Aside from the sampling error associated with the process of selecting a sample, a survey is subject to a wide variety of errors. These errors are commonly referred to as "non-sampling errors".
Non-sampling errors can be defined as errors arising during the course of all survey activities other than sampling. Unlike sampling errors, they can be present in both sample surveys and censuses.
Non-sampling errors can be classified into two groups: random errors and systematic errors.
Non-sampling errors are extremely difficult, if not impossible, to measure. Since random errors have the tendency to be cancelled out, systematic errors are the principal cause for concern. Unlike sampling variance, bias caused by systematic errors cannot be reduced by increasing the sample size.
Non-sampling errors can occur because of problems in coverage, response, non-response, data processing, estimation and analysis. Each of these types of errors is explained below.
An error in coverage occurs when units are omitted, duplicated or wrongly included in the population or sample. Omissions are referred to as "undercoverage", while duplication and wrongful inclusions are called "overcoverage". Coverage errors are caused by defects in the survey frame, such as inaccuracy, incompleteness, duplications, inadequacy or obsolescence. Coverage errors may also occur in field procedures (e.g., while a survey is conducted, the interviewer misses several households or persons).
Response errors result when data is incorrectly requested, provided, received or recorded. These errors may occur because of inefficiencies with the questionnaire, the interviewer, the respondent or the survey process.
Non-response errors are the result of not having obtained sufficient answers to survey questions. There are two types of non-response errors: complete and partial.
More information on editing and imputation can be found in the chapter entitled Data processing.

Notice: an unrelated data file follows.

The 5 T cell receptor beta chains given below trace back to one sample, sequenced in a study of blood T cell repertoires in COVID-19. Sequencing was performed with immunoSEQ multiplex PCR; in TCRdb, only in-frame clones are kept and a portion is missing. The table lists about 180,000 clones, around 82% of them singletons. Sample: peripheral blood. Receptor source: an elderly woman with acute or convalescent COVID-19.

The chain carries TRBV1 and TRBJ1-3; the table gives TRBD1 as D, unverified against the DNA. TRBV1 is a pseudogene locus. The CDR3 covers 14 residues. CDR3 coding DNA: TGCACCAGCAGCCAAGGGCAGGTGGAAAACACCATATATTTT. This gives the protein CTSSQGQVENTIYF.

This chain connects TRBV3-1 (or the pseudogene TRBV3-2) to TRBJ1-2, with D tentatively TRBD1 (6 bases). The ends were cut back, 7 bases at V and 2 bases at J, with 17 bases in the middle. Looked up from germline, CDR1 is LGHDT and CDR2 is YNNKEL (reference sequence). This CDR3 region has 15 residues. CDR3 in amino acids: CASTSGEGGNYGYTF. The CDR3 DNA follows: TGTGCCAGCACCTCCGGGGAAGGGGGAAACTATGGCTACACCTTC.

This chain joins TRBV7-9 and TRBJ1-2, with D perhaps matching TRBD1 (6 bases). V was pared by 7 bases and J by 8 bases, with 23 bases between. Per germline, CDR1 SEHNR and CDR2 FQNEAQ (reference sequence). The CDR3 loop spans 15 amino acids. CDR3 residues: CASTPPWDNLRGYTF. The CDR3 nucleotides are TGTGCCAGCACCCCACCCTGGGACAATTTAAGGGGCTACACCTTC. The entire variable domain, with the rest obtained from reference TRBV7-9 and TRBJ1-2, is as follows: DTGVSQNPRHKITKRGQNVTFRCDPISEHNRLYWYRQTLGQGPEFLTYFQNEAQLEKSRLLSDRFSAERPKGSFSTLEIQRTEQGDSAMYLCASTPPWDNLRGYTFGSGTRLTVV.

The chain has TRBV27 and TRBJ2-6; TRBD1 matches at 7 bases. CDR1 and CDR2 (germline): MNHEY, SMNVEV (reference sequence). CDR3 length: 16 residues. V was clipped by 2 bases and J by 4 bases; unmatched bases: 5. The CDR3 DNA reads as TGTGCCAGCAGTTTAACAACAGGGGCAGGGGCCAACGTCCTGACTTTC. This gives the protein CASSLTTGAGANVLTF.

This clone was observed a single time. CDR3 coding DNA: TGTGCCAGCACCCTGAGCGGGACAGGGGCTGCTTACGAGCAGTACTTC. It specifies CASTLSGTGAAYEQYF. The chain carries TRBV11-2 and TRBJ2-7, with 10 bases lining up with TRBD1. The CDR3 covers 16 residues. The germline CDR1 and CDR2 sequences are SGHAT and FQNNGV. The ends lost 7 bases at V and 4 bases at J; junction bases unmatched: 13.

Processing errors sometimes emerge during the preparation of the final data files. For example, errors can occur while data are being coded, captured, edited or imputed. Coder bias is usually a result of poor training or incomplete instructions, variance in coder performance (i.e., tiredness, illness), data entry errors, or machine malfunction (some processing errors are caused by errors in the computer programs). The same thing can be said about captured errors. Sometimes, errors are incorrectly identified during the editing phase. Even when errors are discovered, they can be corrected improperly because of poor imputation procedures.
Statistics Canada and other data-collecting agencies devote much effort to designing and monitoring surveys in order to make them as error-free as possible. If an inappropriate estimation method is used, then bias can still be introduced, regardless of how errorless the survey had been before estimation.
Here is an example of a potentially inappropriate estimation. We know that global warming is an issue where there is a lot of debate. To accurately measure this phenomenon, one should know how to come up with an acceptable "average global temperature". Figure 1 features a common portrayal of climate change data. It shows an average global temperature increase between 0.3° and 0.6°C over nearly 140 years.
The measurements that comprise the data set have been taken at various weather stations around the world. In this case, the population is the set of weather measurements, from which a sample can be taken.
Some scientists question the accuracy of a graph like Figure 1 because they feel that the estimates from the sample survey are biased.
Scientists argue that measurements of temperature should reflect the ratio of the earth's land mass to the water mass. For example, if the land mass is half of the mass of water (seas and oceans), then twice as many measurements should come from locations over water than over land. In fact, in Figure 1, few measurements were taken from locations over the surface of water, whereas the great majority of measurements were taken from weather stations on land.
Why might this bias the estimates from the sample survey?
Temperatures on land tend to be naturally higher than on water surfaces owing to the phenomenon known as 'urban heat island effect.' If the sample is too heavily weighted in favour of land-based temperatures, and the estimates do not take this into account (as some scientists claim), then the results may not truly reflect a global average.
For more information on estimation, refer to the Sampling methods chapter.
Analysis errors are those that occur when using the wrong analytical tools or when the preliminary results are provided instead of the final ones. Errors that occur during the publication of data results are also considered analysis errors.